The Darwin Volcanic Ash Advisory Center (VAAC) issued two alerts of the volcanic activity at Egon, on 15 and 16 April 2008. Between 15 April and 11 May 2008, four explosive tremor events were recorded (table 3). Land deformation in the vicinity of the volcano stabilized after 27 April 2008.

During 15 April-10 May 2008, 1-2 deep volcanic earthquakes occurred daily. Between 25 April to 10 May, shallow volcanic earthquakes decreased from 6-20 daily to 1-10 daily. During that time, tremors caused by hot air blasts continued to be recorded, reaching a rather high total range of around 6-47 events per day. The higher values are comparatively large; a normal stasis condition is considered to be a ~ 1-9 hot air blast signals per day. On 12 May 2008, hot air tremors had amplitudes of 2 mm and durations of 5-11 seconds. Whitish smoke could frequently be seen reaching a height of only 10 m above the peak. On 13 May, CVGHM downgraded the hazard status to Alert Level 2 (Waspada).

For the rest of May 2008 and for more than a year, Egon's was relatively quiet. From 4 March to 12 July 2009, type-A earthquakes were recorded at a rate of 1-2 events per day; type-B earthquakes, 1-3 events per day; (except on 6 May when six were recorded). During that interval there were 1-9 hot air blast earthquakes per day and the hot air blasts of smoke were generally whitish in color and were rose to ~ 10 m over the peak. Eruptive earthquakes were absent. Although tremor was still recorded (with an amplitude of 0.5-4 mm), since 4 March 2009, earth movements have decreased. On 17 July 2009, the CGVHM. downgraded the hazard status to Alert Level 1 (Normal).

MODVOLC review of activity shows no thermal indicators of volcanic activity.

Geologic Background. Gunung Egon, also known as Namang, sits astride the narrow waist of eastern Flores Island. The barren, sparsely vegetated summit region has a 350-m-wide, 200-m-deep crater that sometimes contains a lake. Other small crater lakes occur on the flanks. A lava dome forms the southern summit. Solfataric activity occurs on the crater wall and rim and on the upper S flank. Reports of historical eruptive activity prior to explosive eruptions beginning in 2004 were inconclusive. A column of "smoke" was often observed above the summit during 1888-1891 and in 1892. Strong "smoke" emission in 1907 reported by Sapper (1917) was considered by the Catalog of Active Volcanoes of the World (Neumann van Padang, 1951) to be an historical eruption, but Kemmerling (1929) noted that this was likely confused with an eruption on the same date and time from Lewotobi Lakilaki.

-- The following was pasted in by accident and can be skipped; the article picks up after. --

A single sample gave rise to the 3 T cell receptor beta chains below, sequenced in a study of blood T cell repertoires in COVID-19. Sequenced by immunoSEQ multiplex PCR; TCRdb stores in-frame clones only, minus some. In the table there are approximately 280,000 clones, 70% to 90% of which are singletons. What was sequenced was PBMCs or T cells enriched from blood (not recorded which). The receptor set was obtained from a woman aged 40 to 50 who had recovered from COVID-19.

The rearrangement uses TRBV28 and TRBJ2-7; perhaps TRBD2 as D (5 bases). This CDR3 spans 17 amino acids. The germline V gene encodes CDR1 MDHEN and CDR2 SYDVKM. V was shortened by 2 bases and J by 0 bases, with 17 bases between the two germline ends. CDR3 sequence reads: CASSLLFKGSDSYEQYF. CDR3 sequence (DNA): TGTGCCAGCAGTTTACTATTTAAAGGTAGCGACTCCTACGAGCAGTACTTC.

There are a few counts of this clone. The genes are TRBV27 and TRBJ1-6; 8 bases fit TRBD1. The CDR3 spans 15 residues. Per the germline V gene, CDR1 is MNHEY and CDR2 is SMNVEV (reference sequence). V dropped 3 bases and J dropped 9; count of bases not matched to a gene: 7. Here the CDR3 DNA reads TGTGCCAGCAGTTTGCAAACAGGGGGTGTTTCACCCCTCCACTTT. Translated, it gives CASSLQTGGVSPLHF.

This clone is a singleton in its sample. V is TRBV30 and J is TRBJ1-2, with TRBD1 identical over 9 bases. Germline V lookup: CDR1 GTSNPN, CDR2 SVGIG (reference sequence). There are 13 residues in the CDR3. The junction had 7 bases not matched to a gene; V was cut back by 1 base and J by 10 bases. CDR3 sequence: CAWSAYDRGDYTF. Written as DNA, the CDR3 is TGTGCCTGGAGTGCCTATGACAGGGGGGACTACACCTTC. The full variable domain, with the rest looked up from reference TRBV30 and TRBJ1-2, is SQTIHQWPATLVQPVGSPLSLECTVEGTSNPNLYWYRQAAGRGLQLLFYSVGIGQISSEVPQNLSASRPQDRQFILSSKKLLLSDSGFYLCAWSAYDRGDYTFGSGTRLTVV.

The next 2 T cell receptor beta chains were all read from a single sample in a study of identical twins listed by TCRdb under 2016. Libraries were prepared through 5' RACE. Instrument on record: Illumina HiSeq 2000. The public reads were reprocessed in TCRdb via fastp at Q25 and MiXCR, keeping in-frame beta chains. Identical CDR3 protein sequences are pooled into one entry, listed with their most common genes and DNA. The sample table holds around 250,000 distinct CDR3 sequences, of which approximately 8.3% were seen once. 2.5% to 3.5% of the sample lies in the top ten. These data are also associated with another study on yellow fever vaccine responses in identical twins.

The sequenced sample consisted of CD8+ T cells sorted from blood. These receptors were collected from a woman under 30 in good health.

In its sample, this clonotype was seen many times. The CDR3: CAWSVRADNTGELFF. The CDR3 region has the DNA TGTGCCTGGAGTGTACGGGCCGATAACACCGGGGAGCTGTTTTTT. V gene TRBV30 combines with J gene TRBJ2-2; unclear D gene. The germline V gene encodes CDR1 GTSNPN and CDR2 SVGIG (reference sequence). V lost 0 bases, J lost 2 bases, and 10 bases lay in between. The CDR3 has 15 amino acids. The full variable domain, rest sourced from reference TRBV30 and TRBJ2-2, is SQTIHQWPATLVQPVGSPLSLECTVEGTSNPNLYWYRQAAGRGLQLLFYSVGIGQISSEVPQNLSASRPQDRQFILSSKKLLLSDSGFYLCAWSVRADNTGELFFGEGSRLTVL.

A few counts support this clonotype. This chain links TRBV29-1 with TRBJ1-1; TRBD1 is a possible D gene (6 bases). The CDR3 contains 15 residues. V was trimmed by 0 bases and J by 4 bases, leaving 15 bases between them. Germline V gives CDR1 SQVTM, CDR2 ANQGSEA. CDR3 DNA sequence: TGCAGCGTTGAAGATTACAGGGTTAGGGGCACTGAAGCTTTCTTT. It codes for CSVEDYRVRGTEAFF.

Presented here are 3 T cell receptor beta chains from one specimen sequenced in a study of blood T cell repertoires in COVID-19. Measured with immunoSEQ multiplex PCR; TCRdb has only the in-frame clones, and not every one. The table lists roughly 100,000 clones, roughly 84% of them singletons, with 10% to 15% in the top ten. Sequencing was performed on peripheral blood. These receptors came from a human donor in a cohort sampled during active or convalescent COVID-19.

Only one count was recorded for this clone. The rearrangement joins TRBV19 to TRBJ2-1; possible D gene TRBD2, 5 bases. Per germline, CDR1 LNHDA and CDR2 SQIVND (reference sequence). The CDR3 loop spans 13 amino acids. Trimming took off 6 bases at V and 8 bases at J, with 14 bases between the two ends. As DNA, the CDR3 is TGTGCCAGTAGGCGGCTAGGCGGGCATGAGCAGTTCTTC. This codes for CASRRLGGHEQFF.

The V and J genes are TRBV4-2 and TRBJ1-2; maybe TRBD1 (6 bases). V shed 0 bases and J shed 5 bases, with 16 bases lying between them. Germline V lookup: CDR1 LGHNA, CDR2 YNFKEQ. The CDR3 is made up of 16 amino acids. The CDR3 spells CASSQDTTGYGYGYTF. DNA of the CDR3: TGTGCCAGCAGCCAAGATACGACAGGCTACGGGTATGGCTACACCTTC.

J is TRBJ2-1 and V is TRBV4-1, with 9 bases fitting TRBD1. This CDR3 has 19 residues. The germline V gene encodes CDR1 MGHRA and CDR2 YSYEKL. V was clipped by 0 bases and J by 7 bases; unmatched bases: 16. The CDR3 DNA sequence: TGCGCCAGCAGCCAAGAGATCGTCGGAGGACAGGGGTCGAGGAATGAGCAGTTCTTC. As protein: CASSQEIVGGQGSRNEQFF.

Information Contacts: Center of Volcanology and Geological Hazard Mitigation, Saut Simatupang, 57, Bandung 40122, Indonesia (URL: http://vsi.esdm.go.id/); Hawai'i Institute of Geophysics and Planetology (HIGP) Thermal Alerts System, School of Ocean and Earth Science and Technology (SOEST), University of Hawai'i, 2525 Correa Road, Honolulu, HI 96822, USA (URL: http://modis.higp.hawaii.edu/).